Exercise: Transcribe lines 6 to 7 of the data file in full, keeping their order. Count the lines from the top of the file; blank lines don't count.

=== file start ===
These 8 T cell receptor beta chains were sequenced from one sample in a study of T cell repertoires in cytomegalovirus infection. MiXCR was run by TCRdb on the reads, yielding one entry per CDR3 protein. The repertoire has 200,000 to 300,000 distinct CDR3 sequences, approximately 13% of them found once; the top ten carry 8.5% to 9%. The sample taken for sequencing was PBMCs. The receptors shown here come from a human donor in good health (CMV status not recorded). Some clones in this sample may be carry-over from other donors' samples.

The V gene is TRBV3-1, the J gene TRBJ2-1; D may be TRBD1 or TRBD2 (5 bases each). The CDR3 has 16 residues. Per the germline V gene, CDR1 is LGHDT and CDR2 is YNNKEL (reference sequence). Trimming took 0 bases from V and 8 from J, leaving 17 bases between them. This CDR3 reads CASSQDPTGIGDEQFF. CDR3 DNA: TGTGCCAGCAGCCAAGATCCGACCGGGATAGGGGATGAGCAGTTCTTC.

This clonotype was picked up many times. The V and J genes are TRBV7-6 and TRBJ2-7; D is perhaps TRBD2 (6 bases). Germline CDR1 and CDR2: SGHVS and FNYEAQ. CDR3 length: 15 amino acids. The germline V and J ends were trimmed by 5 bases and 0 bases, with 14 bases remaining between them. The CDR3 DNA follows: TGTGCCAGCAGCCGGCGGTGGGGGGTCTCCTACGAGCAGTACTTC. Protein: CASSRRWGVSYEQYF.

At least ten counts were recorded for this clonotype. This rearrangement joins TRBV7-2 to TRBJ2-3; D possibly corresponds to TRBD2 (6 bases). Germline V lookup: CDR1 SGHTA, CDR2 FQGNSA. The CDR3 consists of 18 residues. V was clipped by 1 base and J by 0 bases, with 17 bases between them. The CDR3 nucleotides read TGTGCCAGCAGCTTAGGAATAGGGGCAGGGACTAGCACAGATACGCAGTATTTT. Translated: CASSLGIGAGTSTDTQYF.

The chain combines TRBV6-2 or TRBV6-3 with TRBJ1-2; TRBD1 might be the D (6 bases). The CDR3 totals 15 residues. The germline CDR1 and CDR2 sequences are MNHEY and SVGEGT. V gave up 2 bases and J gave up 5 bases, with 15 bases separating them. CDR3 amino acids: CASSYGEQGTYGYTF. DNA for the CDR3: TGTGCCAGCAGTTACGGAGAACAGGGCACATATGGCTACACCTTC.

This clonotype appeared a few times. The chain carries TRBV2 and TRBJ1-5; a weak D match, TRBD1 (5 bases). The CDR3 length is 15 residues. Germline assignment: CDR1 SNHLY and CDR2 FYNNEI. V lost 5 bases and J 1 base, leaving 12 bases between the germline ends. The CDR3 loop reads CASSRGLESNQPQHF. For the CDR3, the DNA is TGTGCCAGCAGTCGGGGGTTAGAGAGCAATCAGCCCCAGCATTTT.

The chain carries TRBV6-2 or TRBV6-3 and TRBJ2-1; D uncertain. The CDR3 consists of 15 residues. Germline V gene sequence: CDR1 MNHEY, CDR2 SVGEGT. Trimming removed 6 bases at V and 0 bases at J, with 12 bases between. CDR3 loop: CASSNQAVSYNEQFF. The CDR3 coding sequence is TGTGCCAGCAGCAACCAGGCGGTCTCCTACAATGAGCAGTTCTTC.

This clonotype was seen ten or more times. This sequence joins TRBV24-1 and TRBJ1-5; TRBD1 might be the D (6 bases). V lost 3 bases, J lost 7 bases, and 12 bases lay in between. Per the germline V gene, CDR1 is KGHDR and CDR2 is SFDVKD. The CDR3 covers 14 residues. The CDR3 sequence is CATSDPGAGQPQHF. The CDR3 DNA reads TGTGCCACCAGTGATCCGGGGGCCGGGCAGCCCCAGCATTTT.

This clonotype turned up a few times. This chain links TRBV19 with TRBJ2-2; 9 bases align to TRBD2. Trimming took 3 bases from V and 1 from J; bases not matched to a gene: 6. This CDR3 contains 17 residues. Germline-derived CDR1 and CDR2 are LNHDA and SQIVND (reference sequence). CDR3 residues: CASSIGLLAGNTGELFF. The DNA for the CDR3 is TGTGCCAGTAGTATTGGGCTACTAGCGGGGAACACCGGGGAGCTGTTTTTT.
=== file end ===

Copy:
This clonotype appeared a few times. The chain carries TRBV2 and TRBJ1-5; a weak D match, TRBD1 (5 bases). The CDR3 length is 15 residues. Germline assignment: CDR1 SNHLY and CDR2 FYNNEI. V lost 5 bases and J 1 base, leaving 12 bases between the germline ends. The CDR3 loop reads CASSRGLESNQPQHF. For the CDR3, the DNA is TGTGCCAGCAGTCGGGGGTTAGAGAGCAATCAGCCCCAGCATTTT.

The chain carries TRBV6-2 or TRBV6-3 and TRBJ2-1; D uncertain. The CDR3 consists of 15 residues. Germline V gene sequence: CDR1 MNHEY, CDR2 SVGEGT. Trimming removed 6 bases at V and 0 bases at J, with 12 bases between. CDR3 loop: CASSNQAVSYNEQFF. The CDR3 coding sequence is TGTGCCAGCAGCAACCAGGCGGTCTCCTACAATGAGCAGTTCTTC.